Branches and version control
High-velocity DevOps teams rely on version control management to safely and effectively collaborate across products, projects, and teams. With branching and version control in mabl, team members can make isolated changes to tests and flows without impacting the core testing suite or interfering with each other's work. Just as importantly, members can easily and safely integrate their changes back into the core testing suite when ready without interrupting the CI/CD pipeline for software development.
Branching use cases
When it comes to branching tests, there are three main use cases:
- Make isolated changes to a test without affecting the master version of that test. For example, you may want to implement additional steps, but you want to develop and test those steps safely without disrupting test runs that are in production and monitored by the rest of the team.
- Run different versions of the same test across different environments (e.g. dev and prod) or different versions of the same application under test. For example, your team may want to run the master version of a test against production and a branched version that incorporates the latest changes against staging. Similarly, a developer may want to run their own version of a test against a preview environment where they are doing their active development.
- Promote mabl tests together with code across CI/CD environments. For example, as a developer builds a new feature on a branch in their application source code (e.g., in GitHub), they can create an associated branch in mabl to add new tests or update existing tests to cover the changes. When the feature branch is ready to be merged to their staging environment (where a regression suite may be triggered by the deployment), they can merge their mabl branch at the same time to synchronize the changes and run the updated tests against the updated application.
How branching works in mabl
Every workspace in mabl starts with a master branch which represents the primary line of development. When you make changes and save a test or flow, a new version is created and stored on the master branch. Whenever a test is run, mabl executes the latest version of the tests and flows.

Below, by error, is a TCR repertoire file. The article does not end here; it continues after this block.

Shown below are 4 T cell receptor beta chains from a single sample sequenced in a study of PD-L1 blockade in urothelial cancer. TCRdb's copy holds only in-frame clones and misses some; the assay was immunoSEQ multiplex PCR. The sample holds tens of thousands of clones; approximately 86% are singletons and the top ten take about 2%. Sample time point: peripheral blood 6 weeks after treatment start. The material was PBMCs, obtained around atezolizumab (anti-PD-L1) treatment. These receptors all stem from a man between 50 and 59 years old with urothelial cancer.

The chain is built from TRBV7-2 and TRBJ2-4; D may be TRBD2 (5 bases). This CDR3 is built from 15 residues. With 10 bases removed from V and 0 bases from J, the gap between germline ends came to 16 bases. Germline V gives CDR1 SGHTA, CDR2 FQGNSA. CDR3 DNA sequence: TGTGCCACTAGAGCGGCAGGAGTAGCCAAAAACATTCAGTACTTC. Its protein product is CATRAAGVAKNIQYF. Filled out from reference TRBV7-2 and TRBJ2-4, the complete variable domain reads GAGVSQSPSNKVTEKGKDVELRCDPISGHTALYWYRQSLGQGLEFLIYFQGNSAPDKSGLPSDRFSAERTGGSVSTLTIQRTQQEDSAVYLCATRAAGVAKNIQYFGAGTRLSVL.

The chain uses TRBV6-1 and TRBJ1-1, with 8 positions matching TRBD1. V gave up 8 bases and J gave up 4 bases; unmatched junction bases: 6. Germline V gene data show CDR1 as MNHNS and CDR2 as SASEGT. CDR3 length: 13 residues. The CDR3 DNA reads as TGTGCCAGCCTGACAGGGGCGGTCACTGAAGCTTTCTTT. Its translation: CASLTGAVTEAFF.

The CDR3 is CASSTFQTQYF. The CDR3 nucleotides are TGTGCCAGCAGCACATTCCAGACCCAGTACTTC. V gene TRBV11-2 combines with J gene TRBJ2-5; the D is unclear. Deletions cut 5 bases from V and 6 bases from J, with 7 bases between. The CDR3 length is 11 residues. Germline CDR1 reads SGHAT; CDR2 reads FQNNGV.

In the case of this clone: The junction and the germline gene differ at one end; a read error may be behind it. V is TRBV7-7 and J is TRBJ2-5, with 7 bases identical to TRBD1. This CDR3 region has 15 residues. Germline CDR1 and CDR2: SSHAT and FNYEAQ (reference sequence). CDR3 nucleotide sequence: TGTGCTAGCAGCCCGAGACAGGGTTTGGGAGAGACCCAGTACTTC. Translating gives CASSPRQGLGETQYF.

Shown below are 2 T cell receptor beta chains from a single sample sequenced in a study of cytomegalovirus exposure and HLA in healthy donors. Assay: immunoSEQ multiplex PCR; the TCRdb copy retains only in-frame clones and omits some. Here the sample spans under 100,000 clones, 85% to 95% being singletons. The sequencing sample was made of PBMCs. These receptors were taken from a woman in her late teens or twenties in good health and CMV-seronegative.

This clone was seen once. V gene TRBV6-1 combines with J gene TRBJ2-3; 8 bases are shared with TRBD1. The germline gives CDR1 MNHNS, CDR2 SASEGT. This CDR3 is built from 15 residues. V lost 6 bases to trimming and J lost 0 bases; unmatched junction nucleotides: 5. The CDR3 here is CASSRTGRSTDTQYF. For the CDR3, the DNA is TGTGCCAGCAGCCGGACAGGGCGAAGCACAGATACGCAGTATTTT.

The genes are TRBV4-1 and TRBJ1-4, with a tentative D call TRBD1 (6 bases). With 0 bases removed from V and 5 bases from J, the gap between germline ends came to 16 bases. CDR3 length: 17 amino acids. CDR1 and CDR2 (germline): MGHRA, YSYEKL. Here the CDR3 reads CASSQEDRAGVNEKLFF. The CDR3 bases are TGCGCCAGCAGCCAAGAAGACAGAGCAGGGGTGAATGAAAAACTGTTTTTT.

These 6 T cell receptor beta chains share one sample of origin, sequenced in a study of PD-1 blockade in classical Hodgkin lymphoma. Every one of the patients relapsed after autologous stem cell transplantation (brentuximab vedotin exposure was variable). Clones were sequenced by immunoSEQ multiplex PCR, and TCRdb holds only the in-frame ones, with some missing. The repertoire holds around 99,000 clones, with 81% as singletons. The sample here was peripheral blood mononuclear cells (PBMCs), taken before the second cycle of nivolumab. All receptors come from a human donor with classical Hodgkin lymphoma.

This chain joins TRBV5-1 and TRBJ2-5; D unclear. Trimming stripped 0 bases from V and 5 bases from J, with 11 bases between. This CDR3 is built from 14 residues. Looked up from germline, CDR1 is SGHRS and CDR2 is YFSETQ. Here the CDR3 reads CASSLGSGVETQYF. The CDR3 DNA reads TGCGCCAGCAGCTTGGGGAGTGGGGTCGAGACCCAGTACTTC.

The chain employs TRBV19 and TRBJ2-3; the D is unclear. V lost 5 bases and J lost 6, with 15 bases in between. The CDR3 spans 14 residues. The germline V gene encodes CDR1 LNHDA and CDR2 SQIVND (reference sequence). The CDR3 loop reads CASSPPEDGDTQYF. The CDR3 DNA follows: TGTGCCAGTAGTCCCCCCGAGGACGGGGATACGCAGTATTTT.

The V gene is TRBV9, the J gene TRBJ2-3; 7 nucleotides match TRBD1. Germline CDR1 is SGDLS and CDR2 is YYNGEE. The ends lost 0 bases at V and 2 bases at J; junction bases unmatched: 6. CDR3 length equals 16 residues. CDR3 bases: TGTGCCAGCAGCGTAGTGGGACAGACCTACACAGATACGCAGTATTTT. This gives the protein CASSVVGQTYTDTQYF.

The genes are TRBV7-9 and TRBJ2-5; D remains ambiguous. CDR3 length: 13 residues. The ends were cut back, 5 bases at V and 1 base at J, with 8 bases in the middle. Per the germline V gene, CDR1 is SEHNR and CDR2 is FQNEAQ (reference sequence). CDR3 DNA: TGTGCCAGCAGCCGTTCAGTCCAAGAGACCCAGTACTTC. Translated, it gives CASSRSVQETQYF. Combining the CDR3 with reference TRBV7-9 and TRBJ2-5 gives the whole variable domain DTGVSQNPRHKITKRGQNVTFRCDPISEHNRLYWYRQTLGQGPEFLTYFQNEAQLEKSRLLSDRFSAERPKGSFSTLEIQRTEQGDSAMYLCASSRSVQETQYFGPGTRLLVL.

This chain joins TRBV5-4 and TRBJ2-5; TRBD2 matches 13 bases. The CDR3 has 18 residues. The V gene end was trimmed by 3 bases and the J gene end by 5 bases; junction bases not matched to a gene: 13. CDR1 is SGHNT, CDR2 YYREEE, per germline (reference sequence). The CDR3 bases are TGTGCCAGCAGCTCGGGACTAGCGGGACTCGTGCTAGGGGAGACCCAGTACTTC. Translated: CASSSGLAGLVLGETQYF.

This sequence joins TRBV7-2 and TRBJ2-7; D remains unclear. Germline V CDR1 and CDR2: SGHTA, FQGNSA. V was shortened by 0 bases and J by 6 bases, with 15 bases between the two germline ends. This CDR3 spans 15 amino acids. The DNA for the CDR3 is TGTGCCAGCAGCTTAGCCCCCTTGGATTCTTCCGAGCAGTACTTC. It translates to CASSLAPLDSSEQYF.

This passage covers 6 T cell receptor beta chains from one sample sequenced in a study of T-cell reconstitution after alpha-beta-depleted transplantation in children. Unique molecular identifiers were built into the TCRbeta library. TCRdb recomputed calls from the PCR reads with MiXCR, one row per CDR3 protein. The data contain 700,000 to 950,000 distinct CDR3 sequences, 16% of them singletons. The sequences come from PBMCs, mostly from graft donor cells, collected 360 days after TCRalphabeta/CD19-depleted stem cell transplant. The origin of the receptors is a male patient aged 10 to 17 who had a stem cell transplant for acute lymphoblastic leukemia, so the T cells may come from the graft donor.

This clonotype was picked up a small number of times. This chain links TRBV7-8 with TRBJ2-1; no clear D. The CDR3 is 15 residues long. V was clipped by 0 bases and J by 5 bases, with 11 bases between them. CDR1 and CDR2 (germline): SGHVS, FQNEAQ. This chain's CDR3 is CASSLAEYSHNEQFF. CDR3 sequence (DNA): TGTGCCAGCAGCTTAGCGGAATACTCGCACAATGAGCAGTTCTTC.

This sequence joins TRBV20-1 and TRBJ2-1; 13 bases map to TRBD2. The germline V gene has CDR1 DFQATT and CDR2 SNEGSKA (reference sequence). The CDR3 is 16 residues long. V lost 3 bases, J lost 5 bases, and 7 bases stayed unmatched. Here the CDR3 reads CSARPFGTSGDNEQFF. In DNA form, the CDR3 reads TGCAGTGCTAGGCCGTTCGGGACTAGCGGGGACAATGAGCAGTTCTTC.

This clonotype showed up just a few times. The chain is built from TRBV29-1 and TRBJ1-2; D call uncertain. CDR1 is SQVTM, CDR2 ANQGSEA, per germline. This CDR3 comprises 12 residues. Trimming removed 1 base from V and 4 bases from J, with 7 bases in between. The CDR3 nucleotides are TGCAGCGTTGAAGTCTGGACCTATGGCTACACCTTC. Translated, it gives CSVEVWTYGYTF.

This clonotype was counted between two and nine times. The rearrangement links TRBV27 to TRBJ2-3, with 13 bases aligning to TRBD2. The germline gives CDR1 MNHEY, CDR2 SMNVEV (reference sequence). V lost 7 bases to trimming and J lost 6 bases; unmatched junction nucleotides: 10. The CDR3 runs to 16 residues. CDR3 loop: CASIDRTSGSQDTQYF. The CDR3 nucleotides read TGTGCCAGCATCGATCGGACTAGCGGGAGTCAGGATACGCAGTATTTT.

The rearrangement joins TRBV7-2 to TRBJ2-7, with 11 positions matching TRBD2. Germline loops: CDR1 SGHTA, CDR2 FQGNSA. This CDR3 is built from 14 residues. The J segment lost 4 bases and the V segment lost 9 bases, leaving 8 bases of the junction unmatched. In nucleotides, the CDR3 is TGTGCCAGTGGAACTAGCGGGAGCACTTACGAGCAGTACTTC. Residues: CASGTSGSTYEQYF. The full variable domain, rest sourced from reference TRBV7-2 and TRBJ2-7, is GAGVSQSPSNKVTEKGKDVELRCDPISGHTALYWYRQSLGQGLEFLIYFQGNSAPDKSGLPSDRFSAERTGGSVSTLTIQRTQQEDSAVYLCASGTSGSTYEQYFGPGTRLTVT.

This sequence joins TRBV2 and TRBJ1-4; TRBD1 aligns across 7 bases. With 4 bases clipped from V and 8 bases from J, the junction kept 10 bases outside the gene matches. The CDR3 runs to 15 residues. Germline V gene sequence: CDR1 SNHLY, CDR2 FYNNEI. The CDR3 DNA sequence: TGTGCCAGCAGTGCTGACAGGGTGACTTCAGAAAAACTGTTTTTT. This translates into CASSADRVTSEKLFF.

You can create development branches which represent a separate line of development that diverges from the master branch. Newly created development branches do not automatically put all the tests and flows onto the branch. A test or flow is added explicitly to the branch once a new change has been saved to an existing test or flow, or by creating a new test or flow on the branch directly. When merging a development branch into master, you can resolve step and variable conflicts ahead of time to avoid unintentionally overwriting changes on master.
When you run a test on a branch, mabl executes the latest version of the test or flow on that branch. If a test or flow is not on the branch, the latest version of the test or flow on the master branch is executed.
- Only branching from master is supported (i.e. you can’t pull versions from development branch A to development branch B or resolve conflicts between two development branches)
- You cannot view a test or flow's revision history by branch; the versions represent saved versions of a test or flow in sequence from either the master branch or the development branch.
- There is no support for branching snippets; updating a snippet on a development branch will update that snippet across all development branches and versions where that snippet is used.
- There is no support for branching visual tests.
- API tests can be branched, however viewing the differences is not supported.
- Once a branch is merged, it cannot be reopened and you can’t run tests against merged branches.
- You cannot revert an entire branch. This means there is no way to revert to the previous versions of all tests or flows on a branch at one time; however you can do this individually by test or flow.
- Test or flow metadata such as name, description and labels are not version controlled.
To get started with branching in your workspace, take a look at the following guides:
Snapshots apply to an entire environment and freeze the state of your tests and flows at a certain point in time. This is useful if you want to preserve the state of tests running against an application in one environment (the snapshot environment) while making active updates to the same tests running in another environment.
For more information on using snapshots, check out the guide.
Updated 4 months ago